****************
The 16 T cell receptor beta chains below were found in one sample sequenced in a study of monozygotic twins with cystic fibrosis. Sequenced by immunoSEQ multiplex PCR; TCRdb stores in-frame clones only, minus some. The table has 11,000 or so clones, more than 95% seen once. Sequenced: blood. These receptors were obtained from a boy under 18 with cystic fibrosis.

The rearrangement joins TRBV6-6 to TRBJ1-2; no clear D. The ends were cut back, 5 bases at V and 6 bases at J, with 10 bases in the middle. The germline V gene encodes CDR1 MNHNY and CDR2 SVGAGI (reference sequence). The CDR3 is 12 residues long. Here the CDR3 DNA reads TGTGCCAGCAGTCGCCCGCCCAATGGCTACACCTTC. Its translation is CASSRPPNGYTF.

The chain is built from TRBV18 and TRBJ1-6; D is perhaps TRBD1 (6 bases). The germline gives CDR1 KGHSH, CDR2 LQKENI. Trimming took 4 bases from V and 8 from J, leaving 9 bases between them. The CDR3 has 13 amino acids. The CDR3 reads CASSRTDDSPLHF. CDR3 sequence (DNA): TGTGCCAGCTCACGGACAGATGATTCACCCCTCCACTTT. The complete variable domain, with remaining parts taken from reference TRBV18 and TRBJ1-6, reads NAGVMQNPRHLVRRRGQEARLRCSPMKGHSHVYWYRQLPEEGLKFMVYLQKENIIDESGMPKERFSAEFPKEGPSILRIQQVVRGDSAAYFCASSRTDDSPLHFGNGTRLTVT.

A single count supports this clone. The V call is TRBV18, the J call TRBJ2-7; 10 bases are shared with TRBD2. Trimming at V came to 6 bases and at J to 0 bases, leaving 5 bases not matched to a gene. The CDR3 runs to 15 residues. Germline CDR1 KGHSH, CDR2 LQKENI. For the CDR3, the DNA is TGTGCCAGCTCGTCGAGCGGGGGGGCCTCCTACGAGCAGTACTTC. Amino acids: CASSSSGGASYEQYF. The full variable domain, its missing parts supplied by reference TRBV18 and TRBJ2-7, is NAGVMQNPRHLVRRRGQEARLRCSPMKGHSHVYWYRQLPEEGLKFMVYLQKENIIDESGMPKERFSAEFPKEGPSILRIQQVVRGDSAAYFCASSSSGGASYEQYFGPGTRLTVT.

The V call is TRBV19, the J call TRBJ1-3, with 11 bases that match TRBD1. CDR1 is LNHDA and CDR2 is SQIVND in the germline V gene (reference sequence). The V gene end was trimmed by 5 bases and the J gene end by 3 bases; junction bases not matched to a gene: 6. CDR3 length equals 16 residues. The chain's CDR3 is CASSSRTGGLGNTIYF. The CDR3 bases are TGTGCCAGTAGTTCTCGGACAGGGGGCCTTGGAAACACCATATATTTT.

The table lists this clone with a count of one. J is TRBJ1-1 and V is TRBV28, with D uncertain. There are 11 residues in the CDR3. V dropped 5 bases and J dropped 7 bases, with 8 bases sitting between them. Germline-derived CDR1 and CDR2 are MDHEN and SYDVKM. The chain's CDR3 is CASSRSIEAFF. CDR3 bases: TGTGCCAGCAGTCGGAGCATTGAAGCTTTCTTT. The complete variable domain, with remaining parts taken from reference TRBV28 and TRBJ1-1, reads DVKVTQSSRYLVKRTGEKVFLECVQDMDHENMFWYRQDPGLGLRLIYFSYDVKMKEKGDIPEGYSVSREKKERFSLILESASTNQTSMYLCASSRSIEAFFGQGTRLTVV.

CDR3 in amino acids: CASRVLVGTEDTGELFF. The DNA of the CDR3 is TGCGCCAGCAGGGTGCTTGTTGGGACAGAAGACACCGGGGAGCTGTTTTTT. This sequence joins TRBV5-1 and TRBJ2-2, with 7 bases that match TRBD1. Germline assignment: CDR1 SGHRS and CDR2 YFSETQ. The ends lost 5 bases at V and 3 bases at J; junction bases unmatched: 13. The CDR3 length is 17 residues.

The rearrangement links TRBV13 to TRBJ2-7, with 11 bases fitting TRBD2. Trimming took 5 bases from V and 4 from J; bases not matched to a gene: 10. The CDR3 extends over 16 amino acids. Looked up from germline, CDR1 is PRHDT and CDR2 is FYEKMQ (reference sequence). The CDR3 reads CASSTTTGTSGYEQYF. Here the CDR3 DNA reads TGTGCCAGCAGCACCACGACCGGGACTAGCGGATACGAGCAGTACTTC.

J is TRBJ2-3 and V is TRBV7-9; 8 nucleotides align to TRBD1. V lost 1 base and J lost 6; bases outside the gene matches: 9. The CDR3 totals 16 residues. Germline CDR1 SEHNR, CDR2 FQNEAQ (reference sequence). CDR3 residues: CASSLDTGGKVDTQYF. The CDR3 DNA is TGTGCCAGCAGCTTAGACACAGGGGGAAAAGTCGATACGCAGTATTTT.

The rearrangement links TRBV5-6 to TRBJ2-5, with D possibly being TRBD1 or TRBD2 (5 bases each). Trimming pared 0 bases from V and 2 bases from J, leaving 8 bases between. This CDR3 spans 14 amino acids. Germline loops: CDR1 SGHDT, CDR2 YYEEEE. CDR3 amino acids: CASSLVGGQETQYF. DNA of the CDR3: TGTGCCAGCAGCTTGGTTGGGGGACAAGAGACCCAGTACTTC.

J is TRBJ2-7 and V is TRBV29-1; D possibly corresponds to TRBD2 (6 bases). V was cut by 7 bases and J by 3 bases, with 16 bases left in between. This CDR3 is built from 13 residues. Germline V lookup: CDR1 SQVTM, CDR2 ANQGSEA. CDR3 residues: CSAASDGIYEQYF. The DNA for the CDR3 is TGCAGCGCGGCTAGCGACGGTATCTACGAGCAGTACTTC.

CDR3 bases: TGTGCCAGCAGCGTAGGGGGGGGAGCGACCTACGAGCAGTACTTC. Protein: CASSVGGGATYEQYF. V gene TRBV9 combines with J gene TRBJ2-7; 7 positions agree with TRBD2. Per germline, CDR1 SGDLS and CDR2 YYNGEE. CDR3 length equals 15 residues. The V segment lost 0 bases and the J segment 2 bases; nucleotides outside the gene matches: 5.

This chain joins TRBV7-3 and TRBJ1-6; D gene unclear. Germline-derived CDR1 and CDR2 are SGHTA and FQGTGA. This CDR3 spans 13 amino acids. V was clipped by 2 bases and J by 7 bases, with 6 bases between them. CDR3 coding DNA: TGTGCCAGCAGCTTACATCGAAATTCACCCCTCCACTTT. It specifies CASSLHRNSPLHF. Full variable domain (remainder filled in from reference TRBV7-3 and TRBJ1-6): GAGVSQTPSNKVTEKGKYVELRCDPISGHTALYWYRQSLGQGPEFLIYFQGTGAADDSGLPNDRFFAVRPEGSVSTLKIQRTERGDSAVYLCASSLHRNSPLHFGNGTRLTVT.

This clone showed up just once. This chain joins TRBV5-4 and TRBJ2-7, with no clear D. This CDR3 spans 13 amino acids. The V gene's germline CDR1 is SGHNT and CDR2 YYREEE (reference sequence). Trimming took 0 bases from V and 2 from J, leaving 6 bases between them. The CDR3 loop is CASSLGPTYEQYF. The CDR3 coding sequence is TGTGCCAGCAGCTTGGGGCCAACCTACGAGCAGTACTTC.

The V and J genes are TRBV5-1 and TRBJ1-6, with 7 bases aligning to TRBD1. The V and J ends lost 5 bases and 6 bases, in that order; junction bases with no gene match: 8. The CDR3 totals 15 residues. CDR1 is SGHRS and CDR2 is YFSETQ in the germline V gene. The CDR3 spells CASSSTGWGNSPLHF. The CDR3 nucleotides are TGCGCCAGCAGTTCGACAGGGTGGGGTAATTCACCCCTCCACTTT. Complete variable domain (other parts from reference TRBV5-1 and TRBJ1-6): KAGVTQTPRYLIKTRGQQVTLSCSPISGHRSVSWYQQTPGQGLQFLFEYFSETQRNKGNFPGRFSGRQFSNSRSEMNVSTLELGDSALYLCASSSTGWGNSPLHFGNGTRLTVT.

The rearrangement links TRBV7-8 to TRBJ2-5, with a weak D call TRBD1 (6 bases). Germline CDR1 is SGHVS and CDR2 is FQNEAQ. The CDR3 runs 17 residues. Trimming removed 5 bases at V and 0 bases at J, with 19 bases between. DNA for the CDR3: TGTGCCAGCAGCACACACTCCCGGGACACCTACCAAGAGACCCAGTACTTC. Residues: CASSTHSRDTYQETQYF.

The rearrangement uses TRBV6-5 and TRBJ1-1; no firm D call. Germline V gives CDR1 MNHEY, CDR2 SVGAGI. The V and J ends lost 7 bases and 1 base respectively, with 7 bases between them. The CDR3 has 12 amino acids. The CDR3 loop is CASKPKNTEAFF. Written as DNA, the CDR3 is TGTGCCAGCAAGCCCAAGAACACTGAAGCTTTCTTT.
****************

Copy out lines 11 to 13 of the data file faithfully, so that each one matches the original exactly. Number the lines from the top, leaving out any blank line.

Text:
J is TRBJ2-7 and V is TRBV29-1; D possibly corresponds to TRBD2 (6 bases). V was cut by 7 bases and J by 3 bases, with 16 bases left in between. This CDR3 is built from 13 residues. Germline V lookup: CDR1 SQVTM, CDR2 ANQGSEA. CDR3 residues: CSAASDGIYEQYF. The DNA for the CDR3 is TGCAGCGCGGCTAGCGACGGTATCTACGAGCAGTACTTC.

CDR3 bases: TGTGCCAGCAGCGTAGGGGGGGGAGCGACCTACGAGCAGTACTTC. Protein: CASSVGGGATYEQYF. V gene TRBV9 combines with J gene TRBJ2-7; 7 positions agree with TRBD2. Per germline, CDR1 SGDLS and CDR2 YYNGEE. CDR3 length equals 15 residues. The V segment lost 0 bases and the J segment 2 bases; nucleotides outside the gene matches: 5.

This chain joins TRBV7-3 and TRBJ1-6; D gene unclear. Germline-derived CDR1 and CDR2 are SGHTA and FQGTGA. This CDR3 spans 13 amino acids. V was clipped by 2 bases and J by 7 bases, with 6 bases between them. CDR3 coding DNA: TGTGCCAGCAGCTTACATCGAAATTCACCCCTCCACTTT. It specifies CASSLHRNSPLHF. Full variable domain (remainder filled in from reference TRBV7-3 and TRBJ1-6): GAGVSQTPSNKVTEKGKYVELRCDPISGHTALYWYRQSLGQGPEFLIYFQGTGAADDSGLPNDRFFAVRPEGSVSTLKIQRTERGDSAVYLCASSLHRNSPLHFGNGTRLTVT.